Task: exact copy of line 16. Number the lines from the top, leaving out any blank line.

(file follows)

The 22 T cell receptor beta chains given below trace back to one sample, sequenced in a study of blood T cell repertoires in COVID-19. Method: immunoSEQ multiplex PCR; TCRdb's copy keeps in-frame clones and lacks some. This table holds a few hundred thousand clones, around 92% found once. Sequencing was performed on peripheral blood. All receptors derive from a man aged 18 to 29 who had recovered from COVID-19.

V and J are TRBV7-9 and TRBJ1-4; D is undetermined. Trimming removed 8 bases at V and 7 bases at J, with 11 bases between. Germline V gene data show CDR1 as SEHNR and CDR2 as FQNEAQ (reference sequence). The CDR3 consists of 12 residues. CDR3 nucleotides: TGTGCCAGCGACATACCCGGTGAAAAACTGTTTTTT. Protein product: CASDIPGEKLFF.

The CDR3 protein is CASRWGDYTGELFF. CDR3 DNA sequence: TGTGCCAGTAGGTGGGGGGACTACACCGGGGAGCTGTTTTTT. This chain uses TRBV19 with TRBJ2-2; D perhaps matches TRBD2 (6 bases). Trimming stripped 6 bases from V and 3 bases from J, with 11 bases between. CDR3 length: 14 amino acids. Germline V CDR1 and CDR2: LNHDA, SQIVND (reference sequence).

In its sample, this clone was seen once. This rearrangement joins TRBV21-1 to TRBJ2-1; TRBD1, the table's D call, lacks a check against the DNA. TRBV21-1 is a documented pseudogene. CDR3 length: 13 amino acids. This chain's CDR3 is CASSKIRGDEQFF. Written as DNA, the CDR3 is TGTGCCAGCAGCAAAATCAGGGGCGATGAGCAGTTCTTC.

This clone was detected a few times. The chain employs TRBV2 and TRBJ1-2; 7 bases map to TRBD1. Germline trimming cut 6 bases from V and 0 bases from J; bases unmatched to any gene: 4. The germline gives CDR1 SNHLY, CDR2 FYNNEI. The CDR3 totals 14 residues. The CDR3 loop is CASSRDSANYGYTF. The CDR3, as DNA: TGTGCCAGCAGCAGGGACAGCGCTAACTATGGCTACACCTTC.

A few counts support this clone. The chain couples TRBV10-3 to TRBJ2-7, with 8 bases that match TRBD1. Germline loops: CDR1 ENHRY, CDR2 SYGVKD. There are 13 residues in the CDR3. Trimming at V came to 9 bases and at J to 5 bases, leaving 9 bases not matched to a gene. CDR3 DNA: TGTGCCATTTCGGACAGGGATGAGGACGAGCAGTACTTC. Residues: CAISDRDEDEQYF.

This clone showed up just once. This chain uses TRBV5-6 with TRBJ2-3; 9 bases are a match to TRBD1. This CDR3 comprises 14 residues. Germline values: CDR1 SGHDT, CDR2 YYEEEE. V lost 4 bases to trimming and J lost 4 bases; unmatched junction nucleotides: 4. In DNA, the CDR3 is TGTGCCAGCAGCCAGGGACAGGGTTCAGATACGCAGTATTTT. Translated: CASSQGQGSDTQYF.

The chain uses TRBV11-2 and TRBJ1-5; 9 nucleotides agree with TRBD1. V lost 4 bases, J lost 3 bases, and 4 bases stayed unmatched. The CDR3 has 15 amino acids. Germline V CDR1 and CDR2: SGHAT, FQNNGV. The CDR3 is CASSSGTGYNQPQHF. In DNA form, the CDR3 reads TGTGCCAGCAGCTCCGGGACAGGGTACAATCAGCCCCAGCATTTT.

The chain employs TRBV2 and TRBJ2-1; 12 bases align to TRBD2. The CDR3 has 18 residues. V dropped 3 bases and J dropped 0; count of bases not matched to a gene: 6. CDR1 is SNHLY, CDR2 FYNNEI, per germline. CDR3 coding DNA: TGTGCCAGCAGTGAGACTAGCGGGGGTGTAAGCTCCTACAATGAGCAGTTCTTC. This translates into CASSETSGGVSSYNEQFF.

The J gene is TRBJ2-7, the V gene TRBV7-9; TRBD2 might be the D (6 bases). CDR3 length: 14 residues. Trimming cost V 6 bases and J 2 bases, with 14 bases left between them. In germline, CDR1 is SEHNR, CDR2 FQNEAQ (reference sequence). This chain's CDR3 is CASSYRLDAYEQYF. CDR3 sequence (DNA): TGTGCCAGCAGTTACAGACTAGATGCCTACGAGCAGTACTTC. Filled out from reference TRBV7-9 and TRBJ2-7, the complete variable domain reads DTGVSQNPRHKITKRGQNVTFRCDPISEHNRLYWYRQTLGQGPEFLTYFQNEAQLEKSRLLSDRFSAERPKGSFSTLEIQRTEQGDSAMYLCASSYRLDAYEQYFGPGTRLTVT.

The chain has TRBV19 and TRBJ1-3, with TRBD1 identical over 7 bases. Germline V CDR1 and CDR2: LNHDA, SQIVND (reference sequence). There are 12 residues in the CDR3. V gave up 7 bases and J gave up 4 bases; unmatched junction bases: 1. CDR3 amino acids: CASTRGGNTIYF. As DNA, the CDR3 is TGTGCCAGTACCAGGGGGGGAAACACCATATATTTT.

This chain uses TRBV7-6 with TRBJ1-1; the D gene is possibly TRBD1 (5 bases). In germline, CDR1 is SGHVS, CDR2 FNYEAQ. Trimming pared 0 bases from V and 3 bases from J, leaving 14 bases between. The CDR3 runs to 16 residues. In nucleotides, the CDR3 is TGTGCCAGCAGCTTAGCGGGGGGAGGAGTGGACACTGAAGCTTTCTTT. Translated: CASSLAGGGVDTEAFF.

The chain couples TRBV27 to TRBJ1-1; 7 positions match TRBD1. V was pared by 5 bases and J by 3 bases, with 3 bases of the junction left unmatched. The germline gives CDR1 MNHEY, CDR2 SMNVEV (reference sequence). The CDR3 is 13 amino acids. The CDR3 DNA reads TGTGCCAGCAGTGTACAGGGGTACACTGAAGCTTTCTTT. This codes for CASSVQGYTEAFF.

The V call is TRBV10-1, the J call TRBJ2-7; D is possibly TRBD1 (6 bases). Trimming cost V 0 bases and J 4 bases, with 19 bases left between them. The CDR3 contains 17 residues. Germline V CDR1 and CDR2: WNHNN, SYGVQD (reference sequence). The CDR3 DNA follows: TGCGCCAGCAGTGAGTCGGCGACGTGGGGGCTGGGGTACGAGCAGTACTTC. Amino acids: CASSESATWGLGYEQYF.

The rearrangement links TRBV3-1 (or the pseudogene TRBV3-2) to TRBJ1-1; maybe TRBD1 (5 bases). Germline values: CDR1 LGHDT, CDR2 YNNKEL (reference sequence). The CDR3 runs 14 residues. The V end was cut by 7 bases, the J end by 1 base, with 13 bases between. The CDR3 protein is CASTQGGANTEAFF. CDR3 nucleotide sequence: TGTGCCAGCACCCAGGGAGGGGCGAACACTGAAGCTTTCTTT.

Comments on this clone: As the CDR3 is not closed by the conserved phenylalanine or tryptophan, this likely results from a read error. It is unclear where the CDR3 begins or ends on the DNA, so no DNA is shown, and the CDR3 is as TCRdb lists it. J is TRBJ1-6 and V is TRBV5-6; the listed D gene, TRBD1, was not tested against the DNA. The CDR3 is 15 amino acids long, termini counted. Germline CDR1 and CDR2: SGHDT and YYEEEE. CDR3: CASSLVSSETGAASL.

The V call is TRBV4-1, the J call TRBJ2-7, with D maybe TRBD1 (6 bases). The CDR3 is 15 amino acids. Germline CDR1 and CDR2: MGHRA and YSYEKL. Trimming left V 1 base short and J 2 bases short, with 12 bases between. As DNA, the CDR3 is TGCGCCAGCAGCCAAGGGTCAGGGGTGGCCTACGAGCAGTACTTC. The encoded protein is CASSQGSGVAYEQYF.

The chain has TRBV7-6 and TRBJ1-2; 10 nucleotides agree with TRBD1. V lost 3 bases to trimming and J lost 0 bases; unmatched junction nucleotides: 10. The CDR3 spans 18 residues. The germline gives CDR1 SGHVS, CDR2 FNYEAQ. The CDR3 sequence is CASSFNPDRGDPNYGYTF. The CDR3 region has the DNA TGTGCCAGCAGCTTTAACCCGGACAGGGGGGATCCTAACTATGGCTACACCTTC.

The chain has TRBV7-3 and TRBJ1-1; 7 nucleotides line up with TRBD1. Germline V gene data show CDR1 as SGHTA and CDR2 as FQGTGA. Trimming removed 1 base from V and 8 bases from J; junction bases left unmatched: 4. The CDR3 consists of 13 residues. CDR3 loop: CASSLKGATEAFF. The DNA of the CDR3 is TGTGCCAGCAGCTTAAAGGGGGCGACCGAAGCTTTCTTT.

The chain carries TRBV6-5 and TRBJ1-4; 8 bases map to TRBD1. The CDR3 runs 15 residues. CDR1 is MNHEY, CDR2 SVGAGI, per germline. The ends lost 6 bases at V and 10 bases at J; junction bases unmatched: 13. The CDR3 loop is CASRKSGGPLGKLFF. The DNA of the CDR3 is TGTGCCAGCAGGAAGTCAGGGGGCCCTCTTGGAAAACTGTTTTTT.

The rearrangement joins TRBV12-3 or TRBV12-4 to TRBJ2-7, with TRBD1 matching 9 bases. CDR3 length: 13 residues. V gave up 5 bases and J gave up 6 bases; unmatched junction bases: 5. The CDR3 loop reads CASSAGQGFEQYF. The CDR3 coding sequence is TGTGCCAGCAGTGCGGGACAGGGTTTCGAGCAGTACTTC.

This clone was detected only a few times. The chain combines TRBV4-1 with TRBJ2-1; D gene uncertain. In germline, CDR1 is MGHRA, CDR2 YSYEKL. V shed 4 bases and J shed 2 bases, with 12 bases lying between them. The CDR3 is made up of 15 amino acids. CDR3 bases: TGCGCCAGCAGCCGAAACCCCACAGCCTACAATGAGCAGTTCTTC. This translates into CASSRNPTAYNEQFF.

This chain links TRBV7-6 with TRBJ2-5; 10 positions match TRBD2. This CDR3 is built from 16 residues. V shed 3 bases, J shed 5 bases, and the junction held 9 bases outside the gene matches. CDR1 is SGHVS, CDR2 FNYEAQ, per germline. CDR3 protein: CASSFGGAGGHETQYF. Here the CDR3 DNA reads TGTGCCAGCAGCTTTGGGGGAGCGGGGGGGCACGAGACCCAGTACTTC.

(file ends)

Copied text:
Comments on this clone: As the CDR3 is not closed by the conserved phenylalanine or tryptophan, this likely results from a read error. It is unclear where the CDR3 begins or ends on the DNA, so no DNA is shown, and the CDR3 is as TCRdb lists it. J is TRBJ1-6 and V is TRBV5-6; the listed D gene, TRBD1, was not tested against the DNA. The CDR3 is 15 amino acids long, termini counted. Germline CDR1 and CDR2: SGHDT and YYEEEE. CDR3: CASSLVSSETGAASL.